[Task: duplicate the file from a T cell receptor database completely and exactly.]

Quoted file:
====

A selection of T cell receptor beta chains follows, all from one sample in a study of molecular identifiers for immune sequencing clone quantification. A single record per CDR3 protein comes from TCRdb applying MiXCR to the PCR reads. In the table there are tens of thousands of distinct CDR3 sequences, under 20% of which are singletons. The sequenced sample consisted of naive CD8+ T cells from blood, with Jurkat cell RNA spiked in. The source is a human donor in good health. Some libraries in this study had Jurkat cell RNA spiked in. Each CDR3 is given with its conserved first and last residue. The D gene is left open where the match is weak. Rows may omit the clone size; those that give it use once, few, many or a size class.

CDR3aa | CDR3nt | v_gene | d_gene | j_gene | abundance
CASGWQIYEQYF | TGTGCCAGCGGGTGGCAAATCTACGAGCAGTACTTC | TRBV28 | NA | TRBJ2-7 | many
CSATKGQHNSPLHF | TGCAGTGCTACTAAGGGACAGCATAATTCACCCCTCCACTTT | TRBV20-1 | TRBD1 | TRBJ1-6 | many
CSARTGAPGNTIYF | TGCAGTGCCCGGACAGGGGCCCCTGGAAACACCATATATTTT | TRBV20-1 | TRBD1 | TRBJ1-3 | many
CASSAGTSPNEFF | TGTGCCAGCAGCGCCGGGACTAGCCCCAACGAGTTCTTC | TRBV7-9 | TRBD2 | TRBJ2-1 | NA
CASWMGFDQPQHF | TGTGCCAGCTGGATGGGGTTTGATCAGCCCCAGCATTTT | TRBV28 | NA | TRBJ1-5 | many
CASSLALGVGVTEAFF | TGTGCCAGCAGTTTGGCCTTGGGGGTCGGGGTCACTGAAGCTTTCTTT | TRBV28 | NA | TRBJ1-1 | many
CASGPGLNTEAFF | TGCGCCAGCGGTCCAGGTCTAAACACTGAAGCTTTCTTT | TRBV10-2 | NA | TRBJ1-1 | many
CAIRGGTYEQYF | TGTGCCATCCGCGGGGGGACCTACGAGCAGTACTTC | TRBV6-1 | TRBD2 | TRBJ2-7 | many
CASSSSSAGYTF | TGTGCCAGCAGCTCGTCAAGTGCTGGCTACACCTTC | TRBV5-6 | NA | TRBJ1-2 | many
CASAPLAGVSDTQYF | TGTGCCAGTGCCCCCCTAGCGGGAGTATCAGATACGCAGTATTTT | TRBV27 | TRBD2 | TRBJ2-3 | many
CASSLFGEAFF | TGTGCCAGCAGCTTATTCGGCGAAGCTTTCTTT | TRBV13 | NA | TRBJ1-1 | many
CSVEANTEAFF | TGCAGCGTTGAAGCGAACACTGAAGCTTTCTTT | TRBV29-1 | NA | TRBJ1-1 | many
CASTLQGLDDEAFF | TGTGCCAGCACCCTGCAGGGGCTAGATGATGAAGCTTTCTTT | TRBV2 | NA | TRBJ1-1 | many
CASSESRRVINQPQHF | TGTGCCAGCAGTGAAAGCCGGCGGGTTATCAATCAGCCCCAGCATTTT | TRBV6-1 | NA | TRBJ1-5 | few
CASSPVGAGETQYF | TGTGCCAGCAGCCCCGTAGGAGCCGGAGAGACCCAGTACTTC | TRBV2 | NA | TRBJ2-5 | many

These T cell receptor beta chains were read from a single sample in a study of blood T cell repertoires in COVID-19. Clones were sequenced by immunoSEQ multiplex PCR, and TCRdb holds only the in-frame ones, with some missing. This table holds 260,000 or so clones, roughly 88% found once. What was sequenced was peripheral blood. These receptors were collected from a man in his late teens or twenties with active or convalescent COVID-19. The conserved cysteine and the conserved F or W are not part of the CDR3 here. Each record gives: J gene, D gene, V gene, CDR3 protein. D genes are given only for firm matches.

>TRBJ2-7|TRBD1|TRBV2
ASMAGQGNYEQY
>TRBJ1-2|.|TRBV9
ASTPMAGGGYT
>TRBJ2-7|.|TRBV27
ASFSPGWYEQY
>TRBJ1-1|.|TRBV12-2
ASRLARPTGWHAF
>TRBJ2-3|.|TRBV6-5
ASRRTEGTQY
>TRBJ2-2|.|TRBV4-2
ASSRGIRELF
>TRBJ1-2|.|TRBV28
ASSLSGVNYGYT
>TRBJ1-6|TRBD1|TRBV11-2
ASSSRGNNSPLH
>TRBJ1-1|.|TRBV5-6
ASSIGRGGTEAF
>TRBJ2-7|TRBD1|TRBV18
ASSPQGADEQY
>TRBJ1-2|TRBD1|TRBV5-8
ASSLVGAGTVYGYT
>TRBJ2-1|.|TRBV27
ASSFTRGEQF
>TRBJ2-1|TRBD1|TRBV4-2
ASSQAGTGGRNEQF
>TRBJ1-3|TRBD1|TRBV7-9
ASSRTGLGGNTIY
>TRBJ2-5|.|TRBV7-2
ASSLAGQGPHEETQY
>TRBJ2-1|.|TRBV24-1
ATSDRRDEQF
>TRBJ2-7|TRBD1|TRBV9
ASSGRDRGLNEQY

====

A selection of T cell receptor beta chains follows, all from one sample in a study of molecular identifiers for immune sequencing clone quantification. A single record per CDR3 protein comes from TCRdb applying MiXCR to the PCR reads. In the table there are tens of thousands of distinct CDR3 sequences, under 20% of which are singletons. The sequenced sample consisted of naive CD8+ T cells from blood, with Jurkat cell RNA spiked in. The source is a human donor in good health. Some libraries in this study had Jurkat cell RNA spiked in. Each CDR3 is given with its conserved first and last residue. The D gene is left open where the match is weak. Rows may omit the clone size; those that give it use once, few, many or a size class.

CDR3aa | CDR3nt | v_gene | d_gene | j_gene | abundance
CASGWQIYEQYF | TGTGCCAGCGGGTGGCAAATCTACGAGCAGTACTTC | TRBV28 | NA | TRBJ2-7 | many
CSATKGQHNSPLHF | TGCAGTGCTACTAAGGGACAGCATAATTCACCCCTCCACTTT | TRBV20-1 | TRBD1 | TRBJ1-6 | many
CSARTGAPGNTIYF | TGCAGTGCCCGGACAGGGGCCCCTGGAAACACCATATATTTT | TRBV20-1 | TRBD1 | TRBJ1-3 | many
CASSAGTSPNEFF | TGTGCCAGCAGCGCCGGGACTAGCCCCAACGAGTTCTTC | TRBV7-9 | TRBD2 | TRBJ2-1 | NA
CASWMGFDQPQHF | TGTGCCAGCTGGATGGGGTTTGATCAGCCCCAGCATTTT | TRBV28 | NA | TRBJ1-5 | many
CASSLALGVGVTEAFF | TGTGCCAGCAGTTTGGCCTTGGGGGTCGGGGTCACTGAAGCTTTCTTT | TRBV28 | NA | TRBJ1-1 | many
CASGPGLNTEAFF | TGCGCCAGCGGTCCAGGTCTAAACACTGAAGCTTTCTTT | TRBV10-2 | NA | TRBJ1-1 | many
CAIRGGTYEQYF | TGTGCCATCCGCGGGGGGACCTACGAGCAGTACTTC | TRBV6-1 | TRBD2 | TRBJ2-7 | many
CASSSSSAGYTF | TGTGCCAGCAGCTCGTCAAGTGCTGGCTACACCTTC | TRBV5-6 | NA | TRBJ1-2 | many
CASAPLAGVSDTQYF | TGTGCCAGTGCCCCCCTAGCGGGAGTATCAGATACGCAGTATTTT | TRBV27 | TRBD2 | TRBJ2-3 | many
CASSLFGEAFF | TGTGCCAGCAGCTTATTCGGCGAAGCTTTCTTT | TRBV13 | NA | TRBJ1-1 | many
CSVEANTEAFF | TGCAGCGTTGAAGCGAACACTGAAGCTTTCTTT | TRBV29-1 | NA | TRBJ1-1 | many
CASTLQGLDDEAFF | TGTGCCAGCACCCTGCAGGGGCTAGATGATGAAGCTTTCTTT | TRBV2 | NA | TRBJ1-1 | many
CASSESRRVINQPQHF | TGTGCCAGCAGTGAAAGCCGGCGGGTTATCAATCAGCCCCAGCATTTT | TRBV6-1 | NA | TRBJ1-5 | few
CASSPVGAGETQYF | TGTGCCAGCAGCCCCGTAGGAGCCGGAGAGACCCAGTACTTC | TRBV2 | NA | TRBJ2-5 | many

These T cell receptor beta chains were read from a single sample in a study of blood T cell repertoires in COVID-19. Clones were sequenced by immunoSEQ multiplex PCR, and TCRdb holds only the in-frame ones, with some missing. This table holds 260,000 or so clones, roughly 88% found once. What was sequenced was peripheral blood. These receptors were collected from a man in his late teens or twenties with active or convalescent COVID-19. The conserved cysteine and the conserved F or W are not part of the CDR3 here. Each record gives: J gene, D gene, V gene, CDR3 protein. D genes are given only for firm matches.

>TRBJ2-7|TRBD1|TRBV2
ASMAGQGNYEQY
>TRBJ1-2|.|TRBV9
ASTPMAGGGYT
>TRBJ2-7|.|TRBV27
ASFSPGWYEQY
>TRBJ1-1|.|TRBV12-2
ASRLARPTGWHAF
>TRBJ2-3|.|TRBV6-5
ASRRTEGTQY
>TRBJ2-2|.|TRBV4-2
ASSRGIRELF
>TRBJ1-2|.|TRBV28
ASSLSGVNYGYT
>TRBJ1-6|TRBD1|TRBV11-2
ASSSRGNNSPLH
>TRBJ1-1|.|TRBV5-6
ASSIGRGGTEAF
>TRBJ2-7|TRBD1|TRBV18
ASSPQGADEQY
>TRBJ1-2|TRBD1|TRBV5-8
ASSLVGAGTVYGYT
>TRBJ2-1|.|TRBV27
ASSFTRGEQF
>TRBJ2-1|TRBD1|TRBV4-2
ASSQAGTGGRNEQF
>TRBJ1-3|TRBD1|TRBV7-9
ASSRTGLGGNTIY
>TRBJ2-5|.|TRBV7-2
ASSLAGQGPHEETQY
>TRBJ2-1|.|TRBV24-1
ATSDRRDEQF
>TRBJ2-7|TRBD1|TRBV9
ASSGRDRGLNEQY